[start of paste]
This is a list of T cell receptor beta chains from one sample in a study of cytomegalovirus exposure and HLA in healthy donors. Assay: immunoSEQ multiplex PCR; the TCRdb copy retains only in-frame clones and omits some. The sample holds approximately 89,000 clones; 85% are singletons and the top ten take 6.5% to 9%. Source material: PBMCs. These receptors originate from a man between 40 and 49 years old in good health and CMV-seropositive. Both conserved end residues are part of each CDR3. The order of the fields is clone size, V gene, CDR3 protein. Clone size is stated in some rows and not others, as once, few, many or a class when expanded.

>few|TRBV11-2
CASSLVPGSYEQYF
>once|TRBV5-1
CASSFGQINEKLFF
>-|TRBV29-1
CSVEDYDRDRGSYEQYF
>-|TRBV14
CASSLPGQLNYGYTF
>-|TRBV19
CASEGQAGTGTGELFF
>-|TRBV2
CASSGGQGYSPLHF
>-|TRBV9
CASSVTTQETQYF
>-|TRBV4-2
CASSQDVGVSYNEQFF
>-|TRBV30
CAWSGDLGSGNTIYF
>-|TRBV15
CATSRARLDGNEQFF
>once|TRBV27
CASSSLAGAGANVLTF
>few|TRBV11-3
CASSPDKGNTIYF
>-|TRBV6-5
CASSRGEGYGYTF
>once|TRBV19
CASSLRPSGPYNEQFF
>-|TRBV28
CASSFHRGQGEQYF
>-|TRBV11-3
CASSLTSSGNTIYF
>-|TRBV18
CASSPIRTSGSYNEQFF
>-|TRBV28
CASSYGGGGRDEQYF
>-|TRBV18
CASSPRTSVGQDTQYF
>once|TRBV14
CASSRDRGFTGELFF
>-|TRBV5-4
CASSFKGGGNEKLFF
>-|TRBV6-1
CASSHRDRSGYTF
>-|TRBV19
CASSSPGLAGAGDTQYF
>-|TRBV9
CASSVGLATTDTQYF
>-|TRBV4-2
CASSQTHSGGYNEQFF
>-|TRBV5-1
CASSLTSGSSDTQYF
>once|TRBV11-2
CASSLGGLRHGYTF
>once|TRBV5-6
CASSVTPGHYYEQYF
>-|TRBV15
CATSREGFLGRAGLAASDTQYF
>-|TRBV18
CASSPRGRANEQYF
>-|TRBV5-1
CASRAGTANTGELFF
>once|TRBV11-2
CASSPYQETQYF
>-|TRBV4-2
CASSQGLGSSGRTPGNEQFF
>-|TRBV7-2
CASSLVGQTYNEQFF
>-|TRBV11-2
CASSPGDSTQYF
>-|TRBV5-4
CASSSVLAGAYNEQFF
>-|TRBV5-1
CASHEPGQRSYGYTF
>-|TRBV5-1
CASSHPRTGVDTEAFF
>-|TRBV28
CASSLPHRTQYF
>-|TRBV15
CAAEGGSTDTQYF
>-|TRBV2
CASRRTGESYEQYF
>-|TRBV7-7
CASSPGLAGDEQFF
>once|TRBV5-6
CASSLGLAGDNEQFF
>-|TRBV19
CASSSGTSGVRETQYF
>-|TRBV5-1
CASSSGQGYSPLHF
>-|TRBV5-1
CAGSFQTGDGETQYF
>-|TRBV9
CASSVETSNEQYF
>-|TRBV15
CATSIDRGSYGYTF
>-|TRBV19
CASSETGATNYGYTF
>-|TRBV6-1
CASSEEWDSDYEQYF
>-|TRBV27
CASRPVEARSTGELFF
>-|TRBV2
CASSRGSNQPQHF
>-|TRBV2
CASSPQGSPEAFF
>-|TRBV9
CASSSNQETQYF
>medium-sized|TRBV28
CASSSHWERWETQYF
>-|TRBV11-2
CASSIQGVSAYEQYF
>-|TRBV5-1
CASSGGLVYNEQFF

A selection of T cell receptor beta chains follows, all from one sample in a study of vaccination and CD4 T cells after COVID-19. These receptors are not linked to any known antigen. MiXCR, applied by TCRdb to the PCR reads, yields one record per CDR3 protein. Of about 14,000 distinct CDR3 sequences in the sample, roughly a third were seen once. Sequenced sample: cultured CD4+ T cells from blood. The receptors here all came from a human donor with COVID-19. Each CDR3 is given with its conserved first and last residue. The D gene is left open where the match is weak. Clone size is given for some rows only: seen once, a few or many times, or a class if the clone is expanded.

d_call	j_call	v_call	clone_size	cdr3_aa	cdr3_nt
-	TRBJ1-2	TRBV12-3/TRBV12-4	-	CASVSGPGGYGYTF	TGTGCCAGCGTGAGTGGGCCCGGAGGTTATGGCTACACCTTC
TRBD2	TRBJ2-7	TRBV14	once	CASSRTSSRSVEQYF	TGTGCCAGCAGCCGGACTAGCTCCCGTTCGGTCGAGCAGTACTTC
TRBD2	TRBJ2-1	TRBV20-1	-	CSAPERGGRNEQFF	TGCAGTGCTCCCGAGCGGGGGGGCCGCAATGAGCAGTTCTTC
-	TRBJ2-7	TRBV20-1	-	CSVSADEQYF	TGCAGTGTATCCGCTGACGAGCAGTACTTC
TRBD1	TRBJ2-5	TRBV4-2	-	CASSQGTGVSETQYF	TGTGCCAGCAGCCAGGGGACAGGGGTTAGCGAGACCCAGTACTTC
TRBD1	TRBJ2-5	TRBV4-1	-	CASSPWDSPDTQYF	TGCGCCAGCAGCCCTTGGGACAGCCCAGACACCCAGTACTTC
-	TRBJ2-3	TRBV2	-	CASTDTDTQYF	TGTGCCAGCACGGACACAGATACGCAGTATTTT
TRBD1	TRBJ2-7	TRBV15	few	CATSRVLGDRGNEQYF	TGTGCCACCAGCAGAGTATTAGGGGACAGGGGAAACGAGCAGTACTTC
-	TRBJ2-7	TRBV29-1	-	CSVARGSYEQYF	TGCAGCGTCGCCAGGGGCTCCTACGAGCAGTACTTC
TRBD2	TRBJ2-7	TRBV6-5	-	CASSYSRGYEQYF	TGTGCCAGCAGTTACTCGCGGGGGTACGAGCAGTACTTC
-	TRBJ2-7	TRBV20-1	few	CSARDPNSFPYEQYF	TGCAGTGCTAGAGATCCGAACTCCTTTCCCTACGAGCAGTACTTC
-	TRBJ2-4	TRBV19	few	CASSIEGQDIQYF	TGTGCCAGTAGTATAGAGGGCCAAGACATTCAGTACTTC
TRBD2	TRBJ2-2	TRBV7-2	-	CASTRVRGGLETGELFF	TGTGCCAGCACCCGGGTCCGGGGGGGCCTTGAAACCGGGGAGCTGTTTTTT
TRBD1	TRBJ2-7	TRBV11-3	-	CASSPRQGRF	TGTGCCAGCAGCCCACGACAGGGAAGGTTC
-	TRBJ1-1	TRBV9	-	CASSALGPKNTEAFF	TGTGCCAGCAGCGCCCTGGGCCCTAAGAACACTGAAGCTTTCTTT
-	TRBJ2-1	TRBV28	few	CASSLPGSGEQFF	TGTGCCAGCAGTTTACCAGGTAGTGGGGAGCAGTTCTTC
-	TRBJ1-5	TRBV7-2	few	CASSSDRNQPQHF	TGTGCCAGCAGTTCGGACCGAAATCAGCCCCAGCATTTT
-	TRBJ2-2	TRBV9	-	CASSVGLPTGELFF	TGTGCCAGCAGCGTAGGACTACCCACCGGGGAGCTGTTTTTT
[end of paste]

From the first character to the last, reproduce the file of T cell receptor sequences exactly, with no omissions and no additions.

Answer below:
This is a list of T cell receptor beta chains from one sample in a study of cytomegalovirus exposure and HLA in healthy donors. Assay: immunoSEQ multiplex PCR; the TCRdb copy retains only in-frame clones and omits some. The sample holds approximately 89,000 clones; 85% are singletons and the top ten take 6.5% to 9%. Source material: PBMCs. These receptors originate from a man between 40 and 49 years old in good health and CMV-seropositive. Both conserved end residues are part of each CDR3. The order of the fields is clone size, V gene, CDR3 protein. Clone size is stated in some rows and not others, as once, few, many or a class when expanded.

>few|TRBV11-2
CASSLVPGSYEQYF
>once|TRBV5-1
CASSFGQINEKLFF
>-|TRBV29-1
CSVEDYDRDRGSYEQYF
>-|TRBV14
CASSLPGQLNYGYTF
>-|TRBV19
CASEGQAGTGTGELFF
>-|TRBV2
CASSGGQGYSPLHF
>-|TRBV9
CASSVTTQETQYF
>-|TRBV4-2
CASSQDVGVSYNEQFF
>-|TRBV30
CAWSGDLGSGNTIYF
>-|TRBV15
CATSRARLDGNEQFF
>once|TRBV27
CASSSLAGAGANVLTF
>few|TRBV11-3
CASSPDKGNTIYF
>-|TRBV6-5
CASSRGEGYGYTF
>once|TRBV19
CASSLRPSGPYNEQFF
>-|TRBV28
CASSFHRGQGEQYF
>-|TRBV11-3
CASSLTSSGNTIYF
>-|TRBV18
CASSPIRTSGSYNEQFF
>-|TRBV28
CASSYGGGGRDEQYF
>-|TRBV18
CASSPRTSVGQDTQYF
>once|TRBV14
CASSRDRGFTGELFF
>-|TRBV5-4
CASSFKGGGNEKLFF
>-|TRBV6-1
CASSHRDRSGYTF
>-|TRBV19
CASSSPGLAGAGDTQYF
>-|TRBV9
CASSVGLATTDTQYF
>-|TRBV4-2
CASSQTHSGGYNEQFF
>-|TRBV5-1
CASSLTSGSSDTQYF
>once|TRBV11-2
CASSLGGLRHGYTF
>once|TRBV5-6
CASSVTPGHYYEQYF
>-|TRBV15
CATSREGFLGRAGLAASDTQYF
>-|TRBV18
CASSPRGRANEQYF
>-|TRBV5-1
CASRAGTANTGELFF
>once|TRBV11-2
CASSPYQETQYF
>-|TRBV4-2
CASSQGLGSSGRTPGNEQFF
>-|TRBV7-2
CASSLVGQTYNEQFF
>-|TRBV11-2
CASSPGDSTQYF
>-|TRBV5-4
CASSSVLAGAYNEQFF
>-|TRBV5-1
CASHEPGQRSYGYTF
>-|TRBV5-1
CASSHPRTGVDTEAFF
>-|TRBV28
CASSLPHRTQYF
>-|TRBV15
CAAEGGSTDTQYF
>-|TRBV2
CASRRTGESYEQYF
>-|TRBV7-7
CASSPGLAGDEQFF
>once|TRBV5-6
CASSLGLAGDNEQFF
>-|TRBV19
CASSSGTSGVRETQYF
>-|TRBV5-1
CASSSGQGYSPLHF
>-|TRBV5-1
CAGSFQTGDGETQYF
>-|TRBV9
CASSVETSNEQYF
>-|TRBV15
CATSIDRGSYGYTF
>-|TRBV19
CASSETGATNYGYTF
>-|TRBV6-1
CASSEEWDSDYEQYF
>-|TRBV27
CASRPVEARSTGELFF
>-|TRBV2
CASSRGSNQPQHF
>-|TRBV2
CASSPQGSPEAFF
>-|TRBV9
CASSSNQETQYF
>medium-sized|TRBV28
CASSSHWERWETQYF
>-|TRBV11-2
CASSIQGVSAYEQYF
>-|TRBV5-1
CASSGGLVYNEQFF

A selection of T cell receptor beta chains follows, all from one sample in a study of vaccination and CD4 T cells after COVID-19. These receptors are not linked to any known antigen. MiXCR, applied by TCRdb to the PCR reads, yields one record per CDR3 protein. Of about 14,000 distinct CDR3 sequences in the sample, roughly a third were seen once. Sequenced sample: cultured CD4+ T cells from blood. The receptors here all came from a human donor with COVID-19. Each CDR3 is given with its conserved first and last residue. The D gene is left open where the match is weak. Clone size is given for some rows only: seen once, a few or many times, or a class if the clone is expanded.

d_call	j_call	v_call	clone_size	cdr3_aa	cdr3_nt
-	TRBJ1-2	TRBV12-3/TRBV12-4	-	CASVSGPGGYGYTF	TGTGCCAGCGTGAGTGGGCCCGGAGGTTATGGCTACACCTTC
TRBD2	TRBJ2-7	TRBV14	once	CASSRTSSRSVEQYF	TGTGCCAGCAGCCGGACTAGCTCCCGTTCGGTCGAGCAGTACTTC
TRBD2	TRBJ2-1	TRBV20-1	-	CSAPERGGRNEQFF	TGCAGTGCTCCCGAGCGGGGGGGCCGCAATGAGCAGTTCTTC
-	TRBJ2-7	TRBV20-1	-	CSVSADEQYF	TGCAGTGTATCCGCTGACGAGCAGTACTTC
TRBD1	TRBJ2-5	TRBV4-2	-	CASSQGTGVSETQYF	TGTGCCAGCAGCCAGGGGACAGGGGTTAGCGAGACCCAGTACTTC
TRBD1	TRBJ2-5	TRBV4-1	-	CASSPWDSPDTQYF	TGCGCCAGCAGCCCTTGGGACAGCCCAGACACCCAGTACTTC
-	TRBJ2-3	TRBV2	-	CASTDTDTQYF	TGTGCCAGCACGGACACAGATACGCAGTATTTT
TRBD1	TRBJ2-7	TRBV15	few	CATSRVLGDRGNEQYF	TGTGCCACCAGCAGAGTATTAGGGGACAGGGGAAACGAGCAGTACTTC
-	TRBJ2-7	TRBV29-1	-	CSVARGSYEQYF	TGCAGCGTCGCCAGGGGCTCCTACGAGCAGTACTTC
TRBD2	TRBJ2-7	TRBV6-5	-	CASSYSRGYEQYF	TGTGCCAGCAGTTACTCGCGGGGGTACGAGCAGTACTTC
-	TRBJ2-7	TRBV20-1	few	CSARDPNSFPYEQYF	TGCAGTGCTAGAGATCCGAACTCCTTTCCCTACGAGCAGTACTTC
-	TRBJ2-4	TRBV19	few	CASSIEGQDIQYF	TGTGCCAGTAGTATAGAGGGCCAAGACATTCAGTACTTC
TRBD2	TRBJ2-2	TRBV7-2	-	CASTRVRGGLETGELFF	TGTGCCAGCACCCGGGTCCGGGGGGGCCTTGAAACCGGGGAGCTGTTTTTT
TRBD1	TRBJ2-7	TRBV11-3	-	CASSPRQGRF	TGTGCCAGCAGCCCACGACAGGGAAGGTTC
-	TRBJ1-1	TRBV9	-	CASSALGPKNTEAFF	TGTGCCAGCAGCGCCCTGGGCCCTAAGAACACTGAAGCTTTCTTT
-	TRBJ2-1	TRBV28	few	CASSLPGSGEQFF	TGTGCCAGCAGTTTACCAGGTAGTGGGGAGCAGTTCTTC
-	TRBJ1-5	TRBV7-2	few	CASSSDRNQPQHF	TGTGCCAGCAGTTCGGACCGAAATCAGCCCCAGCATTTT
-	TRBJ2-2	TRBV9	-	CASSVGLPTGELFF	TGTGCCAGCAGCGTAGGACTACCCACCGGGGAGCTGTTTTTT